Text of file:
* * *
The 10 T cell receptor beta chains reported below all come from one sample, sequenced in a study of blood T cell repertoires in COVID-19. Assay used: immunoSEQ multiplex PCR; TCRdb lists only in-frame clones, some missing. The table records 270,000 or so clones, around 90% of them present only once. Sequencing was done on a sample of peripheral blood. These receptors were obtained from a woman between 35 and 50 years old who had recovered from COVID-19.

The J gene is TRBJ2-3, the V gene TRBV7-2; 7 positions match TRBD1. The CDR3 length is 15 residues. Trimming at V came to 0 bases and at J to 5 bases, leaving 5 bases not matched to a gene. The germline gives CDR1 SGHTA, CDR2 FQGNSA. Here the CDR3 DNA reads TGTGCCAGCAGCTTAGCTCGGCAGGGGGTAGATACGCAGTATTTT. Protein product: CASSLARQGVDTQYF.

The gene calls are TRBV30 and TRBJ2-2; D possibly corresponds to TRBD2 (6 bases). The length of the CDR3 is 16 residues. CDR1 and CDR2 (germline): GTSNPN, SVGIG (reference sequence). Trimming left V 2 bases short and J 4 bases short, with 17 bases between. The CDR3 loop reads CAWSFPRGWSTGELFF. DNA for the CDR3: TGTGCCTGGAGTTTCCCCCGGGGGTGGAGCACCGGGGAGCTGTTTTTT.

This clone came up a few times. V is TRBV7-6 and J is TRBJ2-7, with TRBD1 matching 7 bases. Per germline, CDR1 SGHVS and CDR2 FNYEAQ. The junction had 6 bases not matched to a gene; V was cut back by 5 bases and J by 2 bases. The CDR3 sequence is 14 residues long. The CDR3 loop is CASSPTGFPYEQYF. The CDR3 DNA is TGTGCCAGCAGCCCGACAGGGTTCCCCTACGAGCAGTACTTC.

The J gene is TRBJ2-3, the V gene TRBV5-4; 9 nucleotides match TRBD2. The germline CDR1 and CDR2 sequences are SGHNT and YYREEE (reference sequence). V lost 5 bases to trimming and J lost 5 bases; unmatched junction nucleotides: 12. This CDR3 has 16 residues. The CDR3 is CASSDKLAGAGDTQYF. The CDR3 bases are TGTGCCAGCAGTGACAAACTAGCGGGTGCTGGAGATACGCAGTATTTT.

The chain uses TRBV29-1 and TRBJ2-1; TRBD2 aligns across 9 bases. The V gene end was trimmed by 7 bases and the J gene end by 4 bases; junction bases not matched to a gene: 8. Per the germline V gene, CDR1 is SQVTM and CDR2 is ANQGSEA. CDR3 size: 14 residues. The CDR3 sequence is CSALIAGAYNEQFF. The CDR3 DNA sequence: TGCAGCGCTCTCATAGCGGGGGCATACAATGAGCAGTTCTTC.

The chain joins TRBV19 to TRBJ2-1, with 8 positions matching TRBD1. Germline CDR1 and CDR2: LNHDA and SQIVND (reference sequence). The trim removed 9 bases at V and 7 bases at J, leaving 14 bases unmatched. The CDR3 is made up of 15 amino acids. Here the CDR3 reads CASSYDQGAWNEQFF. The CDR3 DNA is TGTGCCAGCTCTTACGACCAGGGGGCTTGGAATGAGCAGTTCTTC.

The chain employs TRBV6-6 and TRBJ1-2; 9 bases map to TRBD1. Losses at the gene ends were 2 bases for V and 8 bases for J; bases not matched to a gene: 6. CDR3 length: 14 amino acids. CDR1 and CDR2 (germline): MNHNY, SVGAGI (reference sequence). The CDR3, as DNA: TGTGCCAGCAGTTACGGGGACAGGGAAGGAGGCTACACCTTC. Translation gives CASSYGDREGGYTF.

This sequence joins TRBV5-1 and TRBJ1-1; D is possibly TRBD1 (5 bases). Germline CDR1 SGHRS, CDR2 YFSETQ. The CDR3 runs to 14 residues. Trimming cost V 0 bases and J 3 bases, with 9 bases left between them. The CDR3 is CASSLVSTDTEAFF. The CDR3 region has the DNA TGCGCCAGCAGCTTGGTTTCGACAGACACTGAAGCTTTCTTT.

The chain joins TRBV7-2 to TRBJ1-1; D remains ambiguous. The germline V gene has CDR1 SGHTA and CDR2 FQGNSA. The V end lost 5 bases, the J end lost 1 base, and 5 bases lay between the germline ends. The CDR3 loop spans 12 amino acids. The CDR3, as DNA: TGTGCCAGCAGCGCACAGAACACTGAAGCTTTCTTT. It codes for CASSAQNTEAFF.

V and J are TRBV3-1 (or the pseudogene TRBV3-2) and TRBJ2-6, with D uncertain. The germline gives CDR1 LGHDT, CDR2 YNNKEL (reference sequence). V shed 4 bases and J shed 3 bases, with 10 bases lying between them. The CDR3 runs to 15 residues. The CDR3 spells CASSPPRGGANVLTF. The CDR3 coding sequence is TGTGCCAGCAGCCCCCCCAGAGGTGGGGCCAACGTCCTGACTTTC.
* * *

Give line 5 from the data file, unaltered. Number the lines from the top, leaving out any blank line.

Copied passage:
The J gene is TRBJ2-3, the V gene TRBV5-4; 9 nucleotides match TRBD2. The germline CDR1 and CDR2 sequences are SGHNT and YYREEE (reference sequence). V lost 5 bases to trimming and J lost 5 bases; unmatched junction nucleotides: 12. This CDR3 has 16 residues. The CDR3 is CASSDKLAGAGDTQYF. The CDR3 bases are TGTGCCAGCAGTGACAAACTAGCGGGTGCTGGAGATACGCAGTATTTT.